Lauranelle

A poetic form created by Laura Lamarca,
The Lauranelle – is a hybrid (variation) of both the Villanelle and the Terzanelle forms.

It is a stanzaic poem of 22 lines,  consisting of 6 tercets and 1 quatrain
ending with a refrain made up of lines 1 and 3.
Meter: Lines MUST be in iambic pentameter.
Rhyme scheme: A1bA2 bcb cdc ded efe fbf ggA1A2,  (A1bA2bcbcdcdedefefbfggA1A2)
Poems can either be formatted in stanzas or as a whole piece without line-spacing.

Example Poem

A Little Uncertainty Goes a Long Way (Lauranelle)

When we without a doubt accept as real
what we are told is settled fact about
most anything- we are enchained by zeal.

When pulpiteer delivers truth with clout
conditions favor comfort if you choose
a certain truth you need not think about.

Illusions pleasant though they be to use
as guideposts do not come without their cost.
Bestowed, our reason seems not just to lose.

No fact of science has proved settled long,
religion not at all.  That we don’t know
conditions maybe right- but maybe wrong

do not excuse intransigence in thought.
Mere beliefs deemed a truth worthy of war.
Absurd!  Is bellicosity now sought?

One outcome zeal promotes is hate.  The door
to human peace is open if all shout,
“Wait– I may be wrong Let us think some more.”

What one thinks is so simply may not be.
We may kill men for an absurdity.
When we without a doubt accept as real
most anything- we are enchained by zeal.

(c) Lawrencealot – June 27, 2012

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Lauranelle

Sonnette

Invented by Sherman Ripley. It consists of 7 lines in pentameter, predominately iambic, with two stanzas, rhyming abba cbc. It is, essentially, half of a sonnet.

Example Poem

Write a Sonnette

Let’s write one-half a sonnet here and now.
We’ll use Iambs, and five of them per line.
although if you choose, trochees would be fine.
One-half a sonnet? Here I’ll show you how.

One quatrain followed by a sestet works.
A sonnet built with training wheels- divine.
A sonnet sans the benefits and perks.

© Lawrencealot – Oct. 20, 2012

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Sonnatina Due

SONNETIAN DUE  Five couplets
Rhyme Scheme: aabbccddee
Usually Iambic tetrameter or petrameter
Example Poem
Order UP (Sonnetina Due)
When hatched then orphaned what’s the fix?
What do they do with baby chicks
They’re sent to Foster Farms I guess.
Bad joke here kid, I must confess.
I wonder what you might think worst,
To go as egg or get fat first?
I’d say the egg is insensate-
and chicken feed is not that great.
So Jimmy’s fate is not so bad.
Serve me with toast and I’ll be glad.
 © Lawrencealot – July 27, 2012
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Sonnetina Uno

SONNETINA UNO
A ten line poem
Requires: IAMBIC PENTAMER using BLANK VERSE
Example Poem
Interlude (Sonnetina Uno)
The winter settled down, it’s artwork done,
The thermometer dropped stopping the snow
and holding for us still-life clearly cast.
The roads were all cleared; a recess was called
for visitors to take pictures to share.
A suspension of time, deferring spring,
with frigid heart-warming inversion felt
as still air-motionless, and mutely crisp.
While not every year is such a scene seen,
these days are treasures wrought for memory’s sake.
© Lawrencealot – January 4, 2013
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Swap Ottava


Created by Discoveria of Allpoetry.com.

The form has an Ottava Rima framework in which the sections of the first line are swapped to become the last line of the stanza.
 
A Double Swap Ottava
requires that technique to be applied to two of the early lines, normally Line 1 and 2, to become the closing couplet of the octet.
 
 
Minimum length 8 Lines, no maximum
Meter: Iambic pentameter
Rhyme: ababaabcc
 
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Example Poem:


Synchonicty   (Swap Ottava)

 
A random meet- a gift of God’s great plan.
She stepped into the bus I seldom take.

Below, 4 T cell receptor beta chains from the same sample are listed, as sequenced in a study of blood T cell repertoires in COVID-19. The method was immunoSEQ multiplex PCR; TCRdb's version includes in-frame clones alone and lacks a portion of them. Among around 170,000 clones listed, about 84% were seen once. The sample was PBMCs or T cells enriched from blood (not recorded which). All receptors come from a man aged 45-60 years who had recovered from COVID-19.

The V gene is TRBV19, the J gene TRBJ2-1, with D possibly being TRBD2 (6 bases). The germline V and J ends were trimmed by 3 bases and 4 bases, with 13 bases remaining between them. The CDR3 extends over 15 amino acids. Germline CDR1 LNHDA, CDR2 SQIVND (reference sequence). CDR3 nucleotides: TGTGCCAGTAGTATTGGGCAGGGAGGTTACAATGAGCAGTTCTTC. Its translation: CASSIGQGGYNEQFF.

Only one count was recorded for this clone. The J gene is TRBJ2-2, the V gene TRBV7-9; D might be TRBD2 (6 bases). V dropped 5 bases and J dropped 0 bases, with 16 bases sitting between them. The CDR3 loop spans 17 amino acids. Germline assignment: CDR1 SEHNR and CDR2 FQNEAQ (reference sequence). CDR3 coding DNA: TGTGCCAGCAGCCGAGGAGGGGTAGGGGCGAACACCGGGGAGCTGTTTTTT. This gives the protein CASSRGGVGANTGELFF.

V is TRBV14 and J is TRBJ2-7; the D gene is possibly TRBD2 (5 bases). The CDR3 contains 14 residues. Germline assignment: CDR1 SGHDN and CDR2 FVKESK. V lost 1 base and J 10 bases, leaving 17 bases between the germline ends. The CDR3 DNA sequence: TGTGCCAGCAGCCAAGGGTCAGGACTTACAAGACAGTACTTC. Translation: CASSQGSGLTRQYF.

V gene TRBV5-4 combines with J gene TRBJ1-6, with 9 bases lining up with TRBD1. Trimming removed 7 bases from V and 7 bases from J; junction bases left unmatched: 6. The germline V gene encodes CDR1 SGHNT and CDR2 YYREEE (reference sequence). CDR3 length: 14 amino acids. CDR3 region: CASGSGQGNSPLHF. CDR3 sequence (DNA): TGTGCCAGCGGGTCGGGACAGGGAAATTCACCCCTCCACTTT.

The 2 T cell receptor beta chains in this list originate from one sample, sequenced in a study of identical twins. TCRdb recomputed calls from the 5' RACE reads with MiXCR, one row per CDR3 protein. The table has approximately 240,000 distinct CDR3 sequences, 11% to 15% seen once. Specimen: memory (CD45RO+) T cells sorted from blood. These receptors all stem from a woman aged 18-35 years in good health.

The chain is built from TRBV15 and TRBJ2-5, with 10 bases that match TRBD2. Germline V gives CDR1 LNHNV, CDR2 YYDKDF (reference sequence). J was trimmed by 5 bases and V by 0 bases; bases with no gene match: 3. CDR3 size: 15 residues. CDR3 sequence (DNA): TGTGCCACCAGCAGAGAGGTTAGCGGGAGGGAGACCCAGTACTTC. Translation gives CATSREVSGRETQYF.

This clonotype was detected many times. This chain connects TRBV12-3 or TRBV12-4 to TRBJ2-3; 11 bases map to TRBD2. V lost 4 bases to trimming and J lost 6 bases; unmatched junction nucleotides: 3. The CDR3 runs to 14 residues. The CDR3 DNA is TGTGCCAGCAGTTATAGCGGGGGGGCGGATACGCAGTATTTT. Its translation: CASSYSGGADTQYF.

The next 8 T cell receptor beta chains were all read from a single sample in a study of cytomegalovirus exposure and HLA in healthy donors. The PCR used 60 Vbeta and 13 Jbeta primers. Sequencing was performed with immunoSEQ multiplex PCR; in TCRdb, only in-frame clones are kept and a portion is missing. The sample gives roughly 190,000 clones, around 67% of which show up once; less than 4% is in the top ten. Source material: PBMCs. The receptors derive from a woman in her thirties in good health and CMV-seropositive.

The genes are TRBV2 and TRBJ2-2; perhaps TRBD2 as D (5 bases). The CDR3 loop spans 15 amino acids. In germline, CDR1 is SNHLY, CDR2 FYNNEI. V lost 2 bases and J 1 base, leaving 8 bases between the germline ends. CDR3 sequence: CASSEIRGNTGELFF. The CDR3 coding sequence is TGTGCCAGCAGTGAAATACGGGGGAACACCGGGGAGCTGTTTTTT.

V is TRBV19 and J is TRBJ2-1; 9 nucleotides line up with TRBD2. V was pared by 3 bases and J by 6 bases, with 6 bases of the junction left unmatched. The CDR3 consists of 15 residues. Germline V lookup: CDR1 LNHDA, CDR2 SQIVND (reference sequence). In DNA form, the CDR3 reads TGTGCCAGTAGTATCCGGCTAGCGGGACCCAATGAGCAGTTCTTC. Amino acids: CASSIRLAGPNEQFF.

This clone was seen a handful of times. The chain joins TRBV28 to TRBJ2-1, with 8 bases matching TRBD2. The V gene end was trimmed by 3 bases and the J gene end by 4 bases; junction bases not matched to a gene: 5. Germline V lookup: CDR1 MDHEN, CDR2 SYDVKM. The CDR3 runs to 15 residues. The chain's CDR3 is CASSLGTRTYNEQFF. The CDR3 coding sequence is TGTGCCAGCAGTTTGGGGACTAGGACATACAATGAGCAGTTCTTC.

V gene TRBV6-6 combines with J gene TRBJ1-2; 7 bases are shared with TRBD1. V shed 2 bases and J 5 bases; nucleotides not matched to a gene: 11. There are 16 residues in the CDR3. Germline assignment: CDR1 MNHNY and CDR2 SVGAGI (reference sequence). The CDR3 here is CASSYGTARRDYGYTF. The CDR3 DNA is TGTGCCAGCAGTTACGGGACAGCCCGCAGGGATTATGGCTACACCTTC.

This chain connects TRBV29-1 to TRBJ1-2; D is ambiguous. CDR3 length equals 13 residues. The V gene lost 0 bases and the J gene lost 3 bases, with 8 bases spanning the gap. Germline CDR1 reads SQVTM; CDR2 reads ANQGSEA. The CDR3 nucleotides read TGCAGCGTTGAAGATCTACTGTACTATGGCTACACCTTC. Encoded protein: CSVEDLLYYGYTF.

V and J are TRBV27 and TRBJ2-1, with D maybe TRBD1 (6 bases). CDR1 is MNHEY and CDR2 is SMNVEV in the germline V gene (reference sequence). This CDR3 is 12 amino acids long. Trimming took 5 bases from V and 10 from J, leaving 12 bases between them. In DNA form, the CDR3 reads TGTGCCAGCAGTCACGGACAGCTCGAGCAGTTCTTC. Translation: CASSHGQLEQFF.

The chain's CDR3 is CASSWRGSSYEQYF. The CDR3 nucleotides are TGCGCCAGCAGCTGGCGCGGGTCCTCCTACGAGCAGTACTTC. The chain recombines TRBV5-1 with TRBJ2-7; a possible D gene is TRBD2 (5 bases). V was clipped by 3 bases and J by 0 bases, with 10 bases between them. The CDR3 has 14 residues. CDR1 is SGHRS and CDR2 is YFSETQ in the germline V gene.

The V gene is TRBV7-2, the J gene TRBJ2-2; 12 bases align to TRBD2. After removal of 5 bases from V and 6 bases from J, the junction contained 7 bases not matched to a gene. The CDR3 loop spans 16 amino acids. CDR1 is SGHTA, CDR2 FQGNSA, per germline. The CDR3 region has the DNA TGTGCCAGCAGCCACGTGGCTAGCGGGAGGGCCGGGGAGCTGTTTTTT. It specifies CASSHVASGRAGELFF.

I looked at her is how it all began. 
I found her cute, I was not on the make. 
My glance became a stare as a glance can. 
Our eyes met, then moved on for manner’s sake. 
She looked again ,and smiled; the smile was sweet.
A gift of God’s great plan– a random meet.

 
It is likely by chance: meeting a mate. 
This woman’s smile was brief, beguiling,  true. 
Not just her lips, but her eyes were more bait. 
I’d hoped that my face invited her too. 
My shyness abated… let me test fate. 
There may be no chance if I now eschew 
risking rejection.  I’ll ask her to dance. 
Meeting a mate: it is likely by chance.

 
One out of three: seems like the odds are fine 
This lady gave me her number and said, 
“I think I’d like that, but first let us dine”. 
A note for ladies… you take charge instead. 
Meet where you can leave if  things misalign. 
‘Cause likely, like me, guys want you in bed.
Results run the gamut, but try, be free. 
Seems like the odds are fine: one out of three. 
 


(c) Lawrencealot – April, 2012


Example of Double Swap Ottava



Social Schism  (Double Swap Ottava)

Some do less, some do more to help the whole. 

all members knew the score when tribes were small. 
Great hunters, all the members would extoll. 
Their prowess was a benefit for all. 
The tribes were healthy when each played their role, 
Our tribe will fail if no one heeds that call. 
When tribes were small all members knew the score. 
To help the whole,  some do less, some do more. 

© Lawrencealot – January 2, 2013 

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Terza Rima

Terza Rima, “third rhyme”, adapted from the Italian poets of the 13th century is a stanzaic form that employs a pattern of interlocking rhyme. Some connect the form’s origins to the three-lined Ritournel, which was an early Italian form of popular poetry, but others to the Sirventes of the Provencal troubadours. It is most likely the latter because the Tuscan poets of the 13th century tended to emulate the metrical patterns of their predecessors, the Provencals.

Written in tercets of interlocking rhyme known as the Sicilian tercet, there is no limit on the number of stanzas in the poem, however it is difficult to divide without breaking the continuity of the rhyme. It was Dante’s, The Divine Comedy written in 1307, that brought the Terza Rima from folk-verse, to a major poetic form.

• The Capitolo is framed with the same metric, rhyme and stanzaic structure as the Terza Rima. In 15th century Italy when the Terza Rima adopted didactic subjects, it was called a Capitolo but by the 19th century the term Capitolo was used for a Terza Rima frame with a satirical or light subject.